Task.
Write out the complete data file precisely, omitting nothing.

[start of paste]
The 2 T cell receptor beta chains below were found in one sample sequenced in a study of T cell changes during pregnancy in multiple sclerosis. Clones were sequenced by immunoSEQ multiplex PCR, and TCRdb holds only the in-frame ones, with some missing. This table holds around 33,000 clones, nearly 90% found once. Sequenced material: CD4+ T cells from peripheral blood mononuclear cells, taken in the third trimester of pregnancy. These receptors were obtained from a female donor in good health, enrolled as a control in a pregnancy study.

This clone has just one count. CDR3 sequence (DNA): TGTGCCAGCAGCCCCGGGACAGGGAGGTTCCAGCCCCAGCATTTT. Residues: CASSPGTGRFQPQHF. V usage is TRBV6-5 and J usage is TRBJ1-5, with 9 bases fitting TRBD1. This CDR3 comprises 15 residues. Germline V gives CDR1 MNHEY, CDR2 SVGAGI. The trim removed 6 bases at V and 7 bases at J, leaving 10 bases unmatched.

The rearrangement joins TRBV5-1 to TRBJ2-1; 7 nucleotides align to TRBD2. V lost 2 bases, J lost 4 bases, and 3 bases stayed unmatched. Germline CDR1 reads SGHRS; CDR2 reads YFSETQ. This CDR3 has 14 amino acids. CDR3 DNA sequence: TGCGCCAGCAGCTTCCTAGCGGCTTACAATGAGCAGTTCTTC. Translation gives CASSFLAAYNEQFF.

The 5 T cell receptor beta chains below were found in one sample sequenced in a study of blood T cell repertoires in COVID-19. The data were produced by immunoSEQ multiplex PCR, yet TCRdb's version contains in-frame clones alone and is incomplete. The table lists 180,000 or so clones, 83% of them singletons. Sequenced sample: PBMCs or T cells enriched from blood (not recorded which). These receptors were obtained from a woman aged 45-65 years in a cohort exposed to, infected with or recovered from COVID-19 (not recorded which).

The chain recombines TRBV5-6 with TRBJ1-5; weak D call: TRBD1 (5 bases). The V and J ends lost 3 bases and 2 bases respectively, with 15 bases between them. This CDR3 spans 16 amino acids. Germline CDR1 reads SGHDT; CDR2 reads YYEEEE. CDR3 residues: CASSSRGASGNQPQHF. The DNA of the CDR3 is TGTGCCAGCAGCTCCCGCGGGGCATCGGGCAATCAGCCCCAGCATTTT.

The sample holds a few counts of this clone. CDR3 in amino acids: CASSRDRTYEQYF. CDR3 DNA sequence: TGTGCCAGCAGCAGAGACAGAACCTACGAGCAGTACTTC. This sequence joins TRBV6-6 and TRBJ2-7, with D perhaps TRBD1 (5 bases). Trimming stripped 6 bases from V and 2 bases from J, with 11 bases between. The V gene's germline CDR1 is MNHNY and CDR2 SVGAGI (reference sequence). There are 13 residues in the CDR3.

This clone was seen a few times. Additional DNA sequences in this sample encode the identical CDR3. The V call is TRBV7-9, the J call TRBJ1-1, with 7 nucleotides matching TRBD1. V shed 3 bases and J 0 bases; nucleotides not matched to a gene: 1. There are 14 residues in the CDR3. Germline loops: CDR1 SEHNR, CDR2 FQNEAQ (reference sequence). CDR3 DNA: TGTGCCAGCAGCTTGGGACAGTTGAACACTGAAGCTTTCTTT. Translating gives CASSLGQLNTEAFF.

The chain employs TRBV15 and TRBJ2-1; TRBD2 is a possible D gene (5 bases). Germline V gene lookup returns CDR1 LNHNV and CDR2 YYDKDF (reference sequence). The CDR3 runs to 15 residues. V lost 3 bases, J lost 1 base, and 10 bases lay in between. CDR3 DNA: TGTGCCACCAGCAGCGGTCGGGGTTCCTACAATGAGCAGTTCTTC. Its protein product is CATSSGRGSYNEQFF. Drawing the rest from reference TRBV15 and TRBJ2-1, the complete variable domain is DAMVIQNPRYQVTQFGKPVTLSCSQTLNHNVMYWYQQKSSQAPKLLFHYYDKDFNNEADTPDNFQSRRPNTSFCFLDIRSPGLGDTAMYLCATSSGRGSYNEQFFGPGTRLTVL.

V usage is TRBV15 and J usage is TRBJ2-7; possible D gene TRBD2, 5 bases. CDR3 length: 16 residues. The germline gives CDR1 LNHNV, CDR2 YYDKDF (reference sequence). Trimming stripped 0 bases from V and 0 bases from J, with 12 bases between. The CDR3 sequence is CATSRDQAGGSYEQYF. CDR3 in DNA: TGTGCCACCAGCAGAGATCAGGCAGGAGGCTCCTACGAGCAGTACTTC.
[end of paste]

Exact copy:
The 2 T cell receptor beta chains below were found in one sample sequenced in a study of T cell changes during pregnancy in multiple sclerosis. Clones were sequenced by immunoSEQ multiplex PCR, and TCRdb holds only the in-frame ones, with some missing. This table holds around 33,000 clones, nearly 90% found once. Sequenced material: CD4+ T cells from peripheral blood mononuclear cells, taken in the third trimester of pregnancy. These receptors were obtained from a female donor in good health, enrolled as a control in a pregnancy study.

This clone has just one count. CDR3 sequence (DNA): TGTGCCAGCAGCCCCGGGACAGGGAGGTTCCAGCCCCAGCATTTT. Residues: CASSPGTGRFQPQHF. V usage is TRBV6-5 and J usage is TRBJ1-5, with 9 bases fitting TRBD1. This CDR3 comprises 15 residues. Germline V gives CDR1 MNHEY, CDR2 SVGAGI. The trim removed 6 bases at V and 7 bases at J, leaving 10 bases unmatched.

The rearrangement joins TRBV5-1 to TRBJ2-1; 7 nucleotides align to TRBD2. V lost 2 bases, J lost 4 bases, and 3 bases stayed unmatched. Germline CDR1 reads SGHRS; CDR2 reads YFSETQ. This CDR3 has 14 amino acids. CDR3 DNA sequence: TGCGCCAGCAGCTTCCTAGCGGCTTACAATGAGCAGTTCTTC. Translation gives CASSFLAAYNEQFF.

The 5 T cell receptor beta chains below were found in one sample sequenced in a study of blood T cell repertoires in COVID-19. The data were produced by immunoSEQ multiplex PCR, yet TCRdb's version contains in-frame clones alone and is incomplete. The table lists 180,000 or so clones, 83% of them singletons. Sequenced sample: PBMCs or T cells enriched from blood (not recorded which). These receptors were obtained from a woman aged 45-65 years in a cohort exposed to, infected with or recovered from COVID-19 (not recorded which).

The chain recombines TRBV5-6 with TRBJ1-5; weak D call: TRBD1 (5 bases). The V and J ends lost 3 bases and 2 bases respectively, with 15 bases between them. This CDR3 spans 16 amino acids. Germline CDR1 reads SGHDT; CDR2 reads YYEEEE. CDR3 residues: CASSSRGASGNQPQHF. The DNA of the CDR3 is TGTGCCAGCAGCTCCCGCGGGGCATCGGGCAATCAGCCCCAGCATTTT.

The sample holds a few counts of this clone. CDR3 in amino acids: CASSRDRTYEQYF. CDR3 DNA sequence: TGTGCCAGCAGCAGAGACAGAACCTACGAGCAGTACTTC. This sequence joins TRBV6-6 and TRBJ2-7, with D perhaps TRBD1 (5 bases). Trimming stripped 6 bases from V and 2 bases from J, with 11 bases between. The V gene's germline CDR1 is MNHNY and CDR2 SVGAGI (reference sequence). There are 13 residues in the CDR3.

This clone was seen a few times. Additional DNA sequences in this sample encode the identical CDR3. The V call is TRBV7-9, the J call TRBJ1-1, with 7 nucleotides matching TRBD1. V shed 3 bases and J 0 bases; nucleotides not matched to a gene: 1. There are 14 residues in the CDR3. Germline loops: CDR1 SEHNR, CDR2 FQNEAQ (reference sequence). CDR3 DNA: TGTGCCAGCAGCTTGGGACAGTTGAACACTGAAGCTTTCTTT. Translating gives CASSLGQLNTEAFF.

The chain employs TRBV15 and TRBJ2-1; TRBD2 is a possible D gene (5 bases). Germline V gene lookup returns CDR1 LNHNV and CDR2 YYDKDF (reference sequence). The CDR3 runs to 15 residues. V lost 3 bases, J lost 1 base, and 10 bases lay in between. CDR3 DNA: TGTGCCACCAGCAGCGGTCGGGGTTCCTACAATGAGCAGTTCTTC. Its protein product is CATSSGRGSYNEQFF. Drawing the rest from reference TRBV15 and TRBJ2-1, the complete variable domain is DAMVIQNPRYQVTQFGKPVTLSCSQTLNHNVMYWYQQKSSQAPKLLFHYYDKDFNNEADTPDNFQSRRPNTSFCFLDIRSPGLGDTAMYLCATSSGRGSYNEQFFGPGTRLTVL.

V usage is TRBV15 and J usage is TRBJ2-7; possible D gene TRBD2, 5 bases. CDR3 length: 16 residues. The germline gives CDR1 LNHNV, CDR2 YYDKDF (reference sequence). Trimming stripped 0 bases from V and 0 bases from J, with 12 bases between. The CDR3 sequence is CATSRDQAGGSYEQYF. CDR3 in DNA: TGTGCCACCAGCAGAGATCAGGCAGGAGGCTCCTACGAGCAGTACTTC.